A new setting brings in a new group of eccentric supporting characters. Diego teams up in hospital with Lila (Ruty Arya) who is either brilliant or insane, her twisted sense of humour is a fantastic addition to the show. Another excellent addition to the show is Yusuf Gatewood, as the confident and smart civil rights leader his presence allows for a smooth transition for the show to delve into race relations, considering the when and where of the show.
Back in season one, Five was involved briefly in the JFK’s assassination, and this hasn’t been forgotten by the writers. All paths lead back to that fateful November day that changed American history, and the family soon learn their mysterious father Reginald (Colm Feore) was somehow involved. The season explores a little more of the Hargreeves backstory, including how Pogo the talking chimp was created and his relationship with Grace (their adoptive robot mother).
Anyone who wants their lingering questions from the first season answered still won’t find many. Those who spent the time between season theorizing about characters and the whereabouts of the other super-powered kids who weren’t adopted by Hargreeves may have to wait even longer to see if their theories are true. However, we do learn more about The Commission–with Kate Walsh returning as the mysterious yet impeccably dressed The Handler–and their role in maintaining the correct timeline. In fact, by the end of this sophomore season you’ll have even more questions about the Hargreeves family.
Time travel is never used as a throwaway plot narrative, the show is fully aware of the consequences of time travelling. The episode dedicated to time travel paradox will please any viewer who has yelled at science fiction using timey-wimey spacey-wacey excuses to explain the inconsistencies. Also, this particular plot point, which includes Five meeting with his own past, really showcases 16-year-olds Gallagher’s range.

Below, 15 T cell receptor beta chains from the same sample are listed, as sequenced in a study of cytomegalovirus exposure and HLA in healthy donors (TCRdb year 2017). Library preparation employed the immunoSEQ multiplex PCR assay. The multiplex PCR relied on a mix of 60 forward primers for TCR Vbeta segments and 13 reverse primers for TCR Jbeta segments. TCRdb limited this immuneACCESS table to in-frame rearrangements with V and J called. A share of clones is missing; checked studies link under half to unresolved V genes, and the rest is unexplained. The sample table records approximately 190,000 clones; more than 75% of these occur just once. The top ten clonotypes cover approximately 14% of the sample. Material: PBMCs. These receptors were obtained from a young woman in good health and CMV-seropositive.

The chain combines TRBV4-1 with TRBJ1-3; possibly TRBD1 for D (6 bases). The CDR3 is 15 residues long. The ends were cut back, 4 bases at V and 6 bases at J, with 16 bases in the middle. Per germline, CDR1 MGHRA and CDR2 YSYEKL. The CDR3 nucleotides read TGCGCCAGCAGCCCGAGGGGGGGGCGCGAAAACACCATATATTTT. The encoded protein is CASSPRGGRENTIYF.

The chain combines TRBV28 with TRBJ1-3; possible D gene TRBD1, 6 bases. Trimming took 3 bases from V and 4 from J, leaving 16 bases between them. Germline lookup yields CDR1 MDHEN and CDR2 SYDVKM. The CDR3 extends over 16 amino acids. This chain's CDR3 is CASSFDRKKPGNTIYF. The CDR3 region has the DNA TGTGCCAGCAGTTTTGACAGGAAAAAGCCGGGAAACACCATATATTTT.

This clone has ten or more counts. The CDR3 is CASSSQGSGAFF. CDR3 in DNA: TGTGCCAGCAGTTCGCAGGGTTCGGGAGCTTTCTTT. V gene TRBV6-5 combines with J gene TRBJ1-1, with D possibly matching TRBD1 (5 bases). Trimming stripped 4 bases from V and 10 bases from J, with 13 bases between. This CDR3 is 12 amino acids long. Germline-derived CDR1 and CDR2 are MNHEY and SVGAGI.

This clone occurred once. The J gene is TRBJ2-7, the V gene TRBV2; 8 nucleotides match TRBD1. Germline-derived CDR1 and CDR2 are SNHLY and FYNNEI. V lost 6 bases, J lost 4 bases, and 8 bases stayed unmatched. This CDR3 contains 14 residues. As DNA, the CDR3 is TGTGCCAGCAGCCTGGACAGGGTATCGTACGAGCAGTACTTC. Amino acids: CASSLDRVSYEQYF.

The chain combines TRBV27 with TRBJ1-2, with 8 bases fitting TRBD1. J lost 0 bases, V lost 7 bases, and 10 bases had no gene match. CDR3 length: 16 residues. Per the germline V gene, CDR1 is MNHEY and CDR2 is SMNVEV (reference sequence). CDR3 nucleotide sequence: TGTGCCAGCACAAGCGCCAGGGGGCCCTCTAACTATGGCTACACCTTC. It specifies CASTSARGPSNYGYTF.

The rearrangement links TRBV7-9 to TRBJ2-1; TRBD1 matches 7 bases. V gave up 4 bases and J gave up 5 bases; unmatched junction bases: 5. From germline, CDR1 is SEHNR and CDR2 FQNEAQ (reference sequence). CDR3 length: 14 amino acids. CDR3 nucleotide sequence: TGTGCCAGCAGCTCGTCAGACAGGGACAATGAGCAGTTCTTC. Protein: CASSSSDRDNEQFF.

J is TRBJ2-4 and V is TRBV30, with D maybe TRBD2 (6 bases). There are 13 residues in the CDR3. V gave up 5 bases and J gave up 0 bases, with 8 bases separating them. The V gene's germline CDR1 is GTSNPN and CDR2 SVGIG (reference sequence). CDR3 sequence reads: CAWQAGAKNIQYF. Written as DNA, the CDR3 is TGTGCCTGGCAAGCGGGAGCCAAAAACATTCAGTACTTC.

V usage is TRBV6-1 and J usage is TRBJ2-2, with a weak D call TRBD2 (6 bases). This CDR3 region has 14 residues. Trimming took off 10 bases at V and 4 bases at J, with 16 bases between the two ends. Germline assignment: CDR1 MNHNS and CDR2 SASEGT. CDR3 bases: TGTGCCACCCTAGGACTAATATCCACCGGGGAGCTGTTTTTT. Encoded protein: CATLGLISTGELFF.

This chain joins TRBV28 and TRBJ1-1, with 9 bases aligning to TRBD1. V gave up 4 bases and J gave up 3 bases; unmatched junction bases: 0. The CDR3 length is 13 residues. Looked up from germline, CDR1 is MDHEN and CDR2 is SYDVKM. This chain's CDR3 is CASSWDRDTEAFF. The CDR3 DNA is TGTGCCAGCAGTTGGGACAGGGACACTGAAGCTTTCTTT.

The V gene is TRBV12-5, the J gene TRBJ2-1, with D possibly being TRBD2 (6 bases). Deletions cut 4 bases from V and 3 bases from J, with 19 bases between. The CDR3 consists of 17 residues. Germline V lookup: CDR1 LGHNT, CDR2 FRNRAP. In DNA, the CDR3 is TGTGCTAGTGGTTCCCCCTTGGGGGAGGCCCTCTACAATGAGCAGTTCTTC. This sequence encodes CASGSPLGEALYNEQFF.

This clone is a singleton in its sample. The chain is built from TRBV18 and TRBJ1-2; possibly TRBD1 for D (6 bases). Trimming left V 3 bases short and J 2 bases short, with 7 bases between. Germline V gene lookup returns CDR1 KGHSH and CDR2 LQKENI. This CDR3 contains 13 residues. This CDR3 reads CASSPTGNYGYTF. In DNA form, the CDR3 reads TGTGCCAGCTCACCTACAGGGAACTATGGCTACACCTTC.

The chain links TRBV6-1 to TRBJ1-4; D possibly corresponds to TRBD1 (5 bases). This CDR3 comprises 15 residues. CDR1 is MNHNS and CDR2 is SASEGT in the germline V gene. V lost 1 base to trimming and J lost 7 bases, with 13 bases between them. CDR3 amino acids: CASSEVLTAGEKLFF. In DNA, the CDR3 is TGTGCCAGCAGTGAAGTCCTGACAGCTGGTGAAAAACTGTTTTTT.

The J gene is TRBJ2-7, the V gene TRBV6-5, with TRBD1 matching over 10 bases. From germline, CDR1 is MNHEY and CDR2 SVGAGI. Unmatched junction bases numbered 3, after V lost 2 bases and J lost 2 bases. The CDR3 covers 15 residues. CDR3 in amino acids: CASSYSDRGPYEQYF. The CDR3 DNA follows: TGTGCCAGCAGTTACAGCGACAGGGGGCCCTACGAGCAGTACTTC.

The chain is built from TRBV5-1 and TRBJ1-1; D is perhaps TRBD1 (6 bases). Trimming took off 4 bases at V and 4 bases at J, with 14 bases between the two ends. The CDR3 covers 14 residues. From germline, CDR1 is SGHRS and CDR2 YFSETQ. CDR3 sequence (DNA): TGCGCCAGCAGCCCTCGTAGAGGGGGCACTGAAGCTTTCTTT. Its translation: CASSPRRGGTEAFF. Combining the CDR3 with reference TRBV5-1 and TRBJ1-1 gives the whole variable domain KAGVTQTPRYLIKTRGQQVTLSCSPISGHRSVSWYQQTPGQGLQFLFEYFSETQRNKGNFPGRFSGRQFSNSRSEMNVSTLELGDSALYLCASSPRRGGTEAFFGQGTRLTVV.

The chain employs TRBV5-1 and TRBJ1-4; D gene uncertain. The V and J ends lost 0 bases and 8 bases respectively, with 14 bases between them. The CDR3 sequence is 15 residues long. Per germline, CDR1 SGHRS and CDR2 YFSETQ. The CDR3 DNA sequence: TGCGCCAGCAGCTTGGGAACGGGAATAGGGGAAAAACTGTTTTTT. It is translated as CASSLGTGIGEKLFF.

The soundtrack is excellent, using an eclectic and often inappropriate collection of songs from over the years with more focus on the era-appropriate 1960s hits. Additionally, Klaus’ use of pop song lyrics in his sermons and preaching never stops being funny.
Season two interweaves a number of things into this tale of superheroes and time travel such as; race relations between Black communities and police officers, homophobia, domestic abuse, and cold war paranoia. Klaus, Five and The Handler are clear standouts in the show, played by their actors with a flamboyant joy, they are never boring to watch. Those disappointed or intrigued by the ending of season one will find themselves satisfied with the follow-up, maybe slightly confused, but satisfied nonetheless.
The Umbrella Academy Season 2 will be available to stream on Netflix from July 31st
by Amelia Harvey
Amelia is a freelance writer, frustrated novelist and occasional wrangling of international students. She is especially interested in LBGTQ culture and 1960s and 70s music. She also writes for Frame Rated, The People’s Movies and Unkempt Magazine, amongst others. Her favourite films include Eternal Sunshine of a Spotless Mind, Moulin Rouge and Closer. You can find her on Twitter @MissAmeliaNancy and letterboxd @amelianancy